Another in the series of blogs looking at some of the stories depicted in the night sky. This is the story of Arcas and Callisto or the Ursa Major and Ursa Minor constellations (which have featured in previous blogs) and the Tale of the Two Bears .
One of the most distinctive and easily recognisable constellations of the winter sky is Orion the hunter, which from the UK is visable in the southern sky through out the night at this time of year (January), rising on his side in the east in the early evening and setting in the west in the [&hellip
One thing I really love about being out at night is looking up!! Looking up and seeing little tiny pin pricks of light and seeing a whole new world. For those of us have learned the stories of the stars this transforms the night sky from something that we take for granted and not pay […]
Ursa major Following on from an earlier blog on Ursa minor the aim of today’s article is to expand on your knowledge of the constellations immediately surrounding the pole star. Possibly the best known route to locating Polaris in the night sky is by using the end ‘pointers’ in Ursa major (see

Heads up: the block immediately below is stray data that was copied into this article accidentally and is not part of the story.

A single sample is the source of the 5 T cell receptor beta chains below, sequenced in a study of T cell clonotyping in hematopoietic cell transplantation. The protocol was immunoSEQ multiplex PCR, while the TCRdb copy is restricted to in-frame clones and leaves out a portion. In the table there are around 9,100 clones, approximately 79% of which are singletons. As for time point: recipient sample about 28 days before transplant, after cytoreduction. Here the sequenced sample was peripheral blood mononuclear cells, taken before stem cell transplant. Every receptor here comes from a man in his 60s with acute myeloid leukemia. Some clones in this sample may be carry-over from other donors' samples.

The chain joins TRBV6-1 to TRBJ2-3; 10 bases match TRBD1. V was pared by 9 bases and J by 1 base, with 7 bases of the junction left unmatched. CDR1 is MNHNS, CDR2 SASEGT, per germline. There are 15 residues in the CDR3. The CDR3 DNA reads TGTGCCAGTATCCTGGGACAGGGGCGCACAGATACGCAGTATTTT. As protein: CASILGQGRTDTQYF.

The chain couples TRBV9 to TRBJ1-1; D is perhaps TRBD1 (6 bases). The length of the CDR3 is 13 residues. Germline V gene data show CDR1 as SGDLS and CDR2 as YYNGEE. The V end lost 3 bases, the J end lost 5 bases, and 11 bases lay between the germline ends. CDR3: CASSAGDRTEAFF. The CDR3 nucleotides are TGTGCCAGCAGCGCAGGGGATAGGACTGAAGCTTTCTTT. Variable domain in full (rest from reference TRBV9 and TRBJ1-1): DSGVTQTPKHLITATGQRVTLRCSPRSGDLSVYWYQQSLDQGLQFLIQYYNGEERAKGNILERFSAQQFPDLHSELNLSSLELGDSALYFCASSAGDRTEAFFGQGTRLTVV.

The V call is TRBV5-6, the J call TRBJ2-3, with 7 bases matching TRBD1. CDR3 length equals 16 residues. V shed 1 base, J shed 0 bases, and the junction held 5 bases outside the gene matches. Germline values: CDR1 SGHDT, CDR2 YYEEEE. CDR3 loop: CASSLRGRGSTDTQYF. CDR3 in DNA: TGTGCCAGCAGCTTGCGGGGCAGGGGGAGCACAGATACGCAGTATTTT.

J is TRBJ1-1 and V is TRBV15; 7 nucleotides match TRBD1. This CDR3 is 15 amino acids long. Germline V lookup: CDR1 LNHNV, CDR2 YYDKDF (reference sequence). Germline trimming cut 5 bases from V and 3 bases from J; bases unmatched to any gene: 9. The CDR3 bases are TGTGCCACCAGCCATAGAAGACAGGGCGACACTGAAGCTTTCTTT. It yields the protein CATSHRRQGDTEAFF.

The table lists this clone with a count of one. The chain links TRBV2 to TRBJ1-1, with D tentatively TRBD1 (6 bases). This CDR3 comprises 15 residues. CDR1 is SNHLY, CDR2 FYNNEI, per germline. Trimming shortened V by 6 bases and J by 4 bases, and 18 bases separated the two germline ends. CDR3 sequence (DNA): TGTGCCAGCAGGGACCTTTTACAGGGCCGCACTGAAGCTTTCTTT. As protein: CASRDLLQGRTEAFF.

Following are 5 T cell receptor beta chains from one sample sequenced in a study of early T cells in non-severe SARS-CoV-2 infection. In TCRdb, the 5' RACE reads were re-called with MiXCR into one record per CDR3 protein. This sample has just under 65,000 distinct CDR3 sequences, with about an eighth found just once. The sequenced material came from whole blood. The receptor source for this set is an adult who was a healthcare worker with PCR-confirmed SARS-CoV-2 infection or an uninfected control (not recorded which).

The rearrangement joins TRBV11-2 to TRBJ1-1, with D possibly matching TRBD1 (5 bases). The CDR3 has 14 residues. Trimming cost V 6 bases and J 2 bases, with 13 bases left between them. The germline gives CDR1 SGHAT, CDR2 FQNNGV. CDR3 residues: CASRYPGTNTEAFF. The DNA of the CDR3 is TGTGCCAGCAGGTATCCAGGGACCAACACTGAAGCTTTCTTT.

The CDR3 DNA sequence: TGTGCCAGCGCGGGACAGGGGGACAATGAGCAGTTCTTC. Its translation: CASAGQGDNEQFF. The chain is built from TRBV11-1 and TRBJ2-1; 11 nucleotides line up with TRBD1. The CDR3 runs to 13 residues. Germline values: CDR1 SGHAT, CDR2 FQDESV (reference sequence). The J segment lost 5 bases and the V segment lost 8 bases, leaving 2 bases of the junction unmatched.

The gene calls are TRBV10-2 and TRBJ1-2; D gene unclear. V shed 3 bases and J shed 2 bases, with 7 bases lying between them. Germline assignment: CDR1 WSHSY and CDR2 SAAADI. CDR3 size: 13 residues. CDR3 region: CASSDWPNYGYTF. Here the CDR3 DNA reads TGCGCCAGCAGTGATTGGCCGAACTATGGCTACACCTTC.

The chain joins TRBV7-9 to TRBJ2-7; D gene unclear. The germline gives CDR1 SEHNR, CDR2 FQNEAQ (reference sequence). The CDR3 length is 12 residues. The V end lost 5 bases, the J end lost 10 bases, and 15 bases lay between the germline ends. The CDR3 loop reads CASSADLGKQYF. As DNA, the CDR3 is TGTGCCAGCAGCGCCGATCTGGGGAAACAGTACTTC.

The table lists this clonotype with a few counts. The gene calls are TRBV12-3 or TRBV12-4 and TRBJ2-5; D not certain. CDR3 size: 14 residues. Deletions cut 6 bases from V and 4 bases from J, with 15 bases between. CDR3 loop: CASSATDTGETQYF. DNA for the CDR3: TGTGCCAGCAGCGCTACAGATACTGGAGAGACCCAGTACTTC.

Introduction Modern astrology recognises 88 constellations in total and these help to define portions of the night sky as a whole as viewed from Earth. Many books on the subject present what look a lot like maps of the night sky with dotted lines separating one constellation from its neighbour like
As the stars have just given me a half decent showing in La France I thought I’d share a quick note on one of the prominent constellations in the Northern hemisphere throughout the winter.
Is it simply a random jumble of dots, balls of gas billions of light years away, or a never ending void of wonder filled with beauty beyond description? Whatever it is you see this series of blogs will hopefully inspire you to get out there and crane your neck on clear nights.